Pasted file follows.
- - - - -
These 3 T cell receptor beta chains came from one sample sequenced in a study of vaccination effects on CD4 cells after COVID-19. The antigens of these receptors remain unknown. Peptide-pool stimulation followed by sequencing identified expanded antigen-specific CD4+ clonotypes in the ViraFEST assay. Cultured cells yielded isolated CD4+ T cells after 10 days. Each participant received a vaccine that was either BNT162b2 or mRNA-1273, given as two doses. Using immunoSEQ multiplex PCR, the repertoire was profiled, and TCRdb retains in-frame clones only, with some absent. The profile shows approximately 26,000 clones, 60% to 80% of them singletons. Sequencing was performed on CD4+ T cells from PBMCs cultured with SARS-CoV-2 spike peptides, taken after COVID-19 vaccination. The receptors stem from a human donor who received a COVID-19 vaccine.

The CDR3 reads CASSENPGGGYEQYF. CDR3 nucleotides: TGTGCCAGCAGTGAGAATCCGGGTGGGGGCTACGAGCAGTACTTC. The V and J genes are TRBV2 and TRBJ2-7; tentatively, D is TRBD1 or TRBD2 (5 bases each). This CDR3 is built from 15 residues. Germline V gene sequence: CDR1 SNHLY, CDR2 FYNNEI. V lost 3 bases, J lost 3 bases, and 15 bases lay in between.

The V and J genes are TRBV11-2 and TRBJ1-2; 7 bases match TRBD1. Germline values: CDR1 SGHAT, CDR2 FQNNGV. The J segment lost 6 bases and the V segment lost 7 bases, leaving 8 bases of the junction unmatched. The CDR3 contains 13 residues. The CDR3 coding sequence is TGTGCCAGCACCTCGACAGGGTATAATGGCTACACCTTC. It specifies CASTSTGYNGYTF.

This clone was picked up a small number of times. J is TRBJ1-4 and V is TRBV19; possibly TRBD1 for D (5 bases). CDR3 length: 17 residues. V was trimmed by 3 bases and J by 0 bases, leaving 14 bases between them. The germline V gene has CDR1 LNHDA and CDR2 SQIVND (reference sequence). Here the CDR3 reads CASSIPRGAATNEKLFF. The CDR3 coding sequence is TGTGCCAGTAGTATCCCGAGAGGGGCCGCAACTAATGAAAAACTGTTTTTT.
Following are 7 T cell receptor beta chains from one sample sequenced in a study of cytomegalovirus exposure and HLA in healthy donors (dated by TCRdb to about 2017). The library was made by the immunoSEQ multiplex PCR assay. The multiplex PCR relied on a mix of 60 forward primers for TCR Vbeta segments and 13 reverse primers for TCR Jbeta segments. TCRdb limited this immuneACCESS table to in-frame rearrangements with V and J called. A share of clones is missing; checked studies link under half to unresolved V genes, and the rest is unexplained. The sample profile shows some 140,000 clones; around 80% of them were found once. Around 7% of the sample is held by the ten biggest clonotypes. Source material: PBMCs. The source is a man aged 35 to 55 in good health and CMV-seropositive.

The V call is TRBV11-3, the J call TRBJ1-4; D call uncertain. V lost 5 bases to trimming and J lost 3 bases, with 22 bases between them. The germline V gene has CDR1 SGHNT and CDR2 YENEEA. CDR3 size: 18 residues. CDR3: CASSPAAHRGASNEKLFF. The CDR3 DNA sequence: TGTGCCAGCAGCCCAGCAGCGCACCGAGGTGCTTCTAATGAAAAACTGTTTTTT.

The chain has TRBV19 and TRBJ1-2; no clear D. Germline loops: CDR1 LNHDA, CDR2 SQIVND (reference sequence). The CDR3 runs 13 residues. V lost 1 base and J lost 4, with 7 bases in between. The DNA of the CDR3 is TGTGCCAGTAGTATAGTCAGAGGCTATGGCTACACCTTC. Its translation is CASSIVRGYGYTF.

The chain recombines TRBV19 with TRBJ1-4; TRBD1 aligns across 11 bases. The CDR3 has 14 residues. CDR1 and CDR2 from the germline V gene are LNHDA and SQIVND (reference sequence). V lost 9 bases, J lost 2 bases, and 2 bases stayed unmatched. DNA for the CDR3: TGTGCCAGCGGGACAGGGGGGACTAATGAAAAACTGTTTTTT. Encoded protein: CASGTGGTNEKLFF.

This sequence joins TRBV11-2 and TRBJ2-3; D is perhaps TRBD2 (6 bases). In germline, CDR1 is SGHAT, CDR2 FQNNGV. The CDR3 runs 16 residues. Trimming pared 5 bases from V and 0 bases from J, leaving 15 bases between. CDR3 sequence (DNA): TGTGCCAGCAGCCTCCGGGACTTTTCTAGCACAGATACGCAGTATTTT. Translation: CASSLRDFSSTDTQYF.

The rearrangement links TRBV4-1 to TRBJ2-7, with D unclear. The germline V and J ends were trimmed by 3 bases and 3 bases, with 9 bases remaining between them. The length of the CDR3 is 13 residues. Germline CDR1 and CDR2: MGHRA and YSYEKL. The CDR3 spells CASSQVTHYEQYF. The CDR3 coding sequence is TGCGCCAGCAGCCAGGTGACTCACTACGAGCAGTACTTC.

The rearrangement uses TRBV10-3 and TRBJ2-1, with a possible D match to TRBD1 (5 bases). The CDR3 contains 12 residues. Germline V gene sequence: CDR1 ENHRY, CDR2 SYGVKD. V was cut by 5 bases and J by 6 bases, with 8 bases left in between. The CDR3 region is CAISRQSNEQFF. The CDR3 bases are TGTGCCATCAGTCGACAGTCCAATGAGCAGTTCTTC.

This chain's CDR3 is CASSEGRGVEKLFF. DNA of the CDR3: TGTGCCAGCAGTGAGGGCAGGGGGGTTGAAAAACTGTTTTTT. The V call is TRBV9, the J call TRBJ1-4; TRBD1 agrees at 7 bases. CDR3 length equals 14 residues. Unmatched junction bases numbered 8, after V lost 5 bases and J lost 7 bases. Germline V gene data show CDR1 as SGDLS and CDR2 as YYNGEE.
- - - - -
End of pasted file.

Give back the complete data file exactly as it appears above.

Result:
These 3 T cell receptor beta chains came from one sample sequenced in a study of vaccination effects on CD4 cells after COVID-19. The antigens of these receptors remain unknown. Peptide-pool stimulation followed by sequencing identified expanded antigen-specific CD4+ clonotypes in the ViraFEST assay. Cultured cells yielded isolated CD4+ T cells after 10 days. Each participant received a vaccine that was either BNT162b2 or mRNA-1273, given as two doses. Using immunoSEQ multiplex PCR, the repertoire was profiled, and TCRdb retains in-frame clones only, with some absent. The profile shows approximately 26,000 clones, 60% to 80% of them singletons. Sequencing was performed on CD4+ T cells from PBMCs cultured with SARS-CoV-2 spike peptides, taken after COVID-19 vaccination. The receptors stem from a human donor who received a COVID-19 vaccine.

The CDR3 reads CASSENPGGGYEQYF. CDR3 nucleotides: TGTGCCAGCAGTGAGAATCCGGGTGGGGGCTACGAGCAGTACTTC. The V and J genes are TRBV2 and TRBJ2-7; tentatively, D is TRBD1 or TRBD2 (5 bases each). This CDR3 is built from 15 residues. Germline V gene sequence: CDR1 SNHLY, CDR2 FYNNEI. V lost 3 bases, J lost 3 bases, and 15 bases lay in between.

The V and J genes are TRBV11-2 and TRBJ1-2; 7 bases match TRBD1. Germline values: CDR1 SGHAT, CDR2 FQNNGV. The J segment lost 6 bases and the V segment lost 7 bases, leaving 8 bases of the junction unmatched. The CDR3 contains 13 residues. The CDR3 coding sequence is TGTGCCAGCACCTCGACAGGGTATAATGGCTACACCTTC. It specifies CASTSTGYNGYTF.

This clone was picked up a small number of times. J is TRBJ1-4 and V is TRBV19; possibly TRBD1 for D (5 bases). CDR3 length: 17 residues. V was trimmed by 3 bases and J by 0 bases, leaving 14 bases between them. The germline V gene has CDR1 LNHDA and CDR2 SQIVND (reference sequence). Here the CDR3 reads CASSIPRGAATNEKLFF. The CDR3 coding sequence is TGTGCCAGTAGTATCCCGAGAGGGGCCGCAACTAATGAAAAACTGTTTTTT.
Following are 7 T cell receptor beta chains from one sample sequenced in a study of cytomegalovirus exposure and HLA in healthy donors (dated by TCRdb to about 2017). The library was made by the immunoSEQ multiplex PCR assay. The multiplex PCR relied on a mix of 60 forward primers for TCR Vbeta segments and 13 reverse primers for TCR Jbeta segments. TCRdb limited this immuneACCESS table to in-frame rearrangements with V and J called. A share of clones is missing; checked studies link under half to unresolved V genes, and the rest is unexplained. The sample profile shows some 140,000 clones; around 80% of them were found once. Around 7% of the sample is held by the ten biggest clonotypes. Source material: PBMCs. The source is a man aged 35 to 55 in good health and CMV-seropositive.

The V call is TRBV11-3, the J call TRBJ1-4; D call uncertain. V lost 5 bases to trimming and J lost 3 bases, with 22 bases between them. The germline V gene has CDR1 SGHNT and CDR2 YENEEA. CDR3 size: 18 residues. CDR3: CASSPAAHRGASNEKLFF. The CDR3 DNA sequence: TGTGCCAGCAGCCCAGCAGCGCACCGAGGTGCTTCTAATGAAAAACTGTTTTTT.

The chain has TRBV19 and TRBJ1-2; no clear D. Germline loops: CDR1 LNHDA, CDR2 SQIVND (reference sequence). The CDR3 runs 13 residues. V lost 1 base and J lost 4, with 7 bases in between. The DNA of the CDR3 is TGTGCCAGTAGTATAGTCAGAGGCTATGGCTACACCTTC. Its translation is CASSIVRGYGYTF.

The chain recombines TRBV19 with TRBJ1-4; TRBD1 aligns across 11 bases. The CDR3 has 14 residues. CDR1 and CDR2 from the germline V gene are LNHDA and SQIVND (reference sequence). V lost 9 bases, J lost 2 bases, and 2 bases stayed unmatched. DNA for the CDR3: TGTGCCAGCGGGACAGGGGGGACTAATGAAAAACTGTTTTTT. Encoded protein: CASGTGGTNEKLFF.

This sequence joins TRBV11-2 and TRBJ2-3; D is perhaps TRBD2 (6 bases). In germline, CDR1 is SGHAT, CDR2 FQNNGV. The CDR3 runs 16 residues. Trimming pared 5 bases from V and 0 bases from J, leaving 15 bases between. CDR3 sequence (DNA): TGTGCCAGCAGCCTCCGGGACTTTTCTAGCACAGATACGCAGTATTTT. Translation: CASSLRDFSSTDTQYF.

The rearrangement links TRBV4-1 to TRBJ2-7, with D unclear. The germline V and J ends were trimmed by 3 bases and 3 bases, with 9 bases remaining between them. The length of the CDR3 is 13 residues. Germline CDR1 and CDR2: MGHRA and YSYEKL. The CDR3 spells CASSQVTHYEQYF. The CDR3 coding sequence is TGCGCCAGCAGCCAGGTGACTCACTACGAGCAGTACTTC.

The rearrangement uses TRBV10-3 and TRBJ2-1, with a possible D match to TRBD1 (5 bases). The CDR3 contains 12 residues. Germline V gene sequence: CDR1 ENHRY, CDR2 SYGVKD. V was cut by 5 bases and J by 6 bases, with 8 bases left in between. The CDR3 region is CAISRQSNEQFF. The CDR3 bases are TGTGCCATCAGTCGACAGTCCAATGAGCAGTTCTTC.

This chain's CDR3 is CASSEGRGVEKLFF. DNA of the CDR3: TGTGCCAGCAGTGAGGGCAGGGGGGTTGAAAAACTGTTTTTT. The V call is TRBV9, the J call TRBJ1-4; TRBD1 agrees at 7 bases. CDR3 length equals 14 residues. Unmatched junction bases numbered 8, after V lost 5 bases and J lost 7 bases. Germline V gene data show CDR1 as SGDLS and CDR2 as YYNGEE.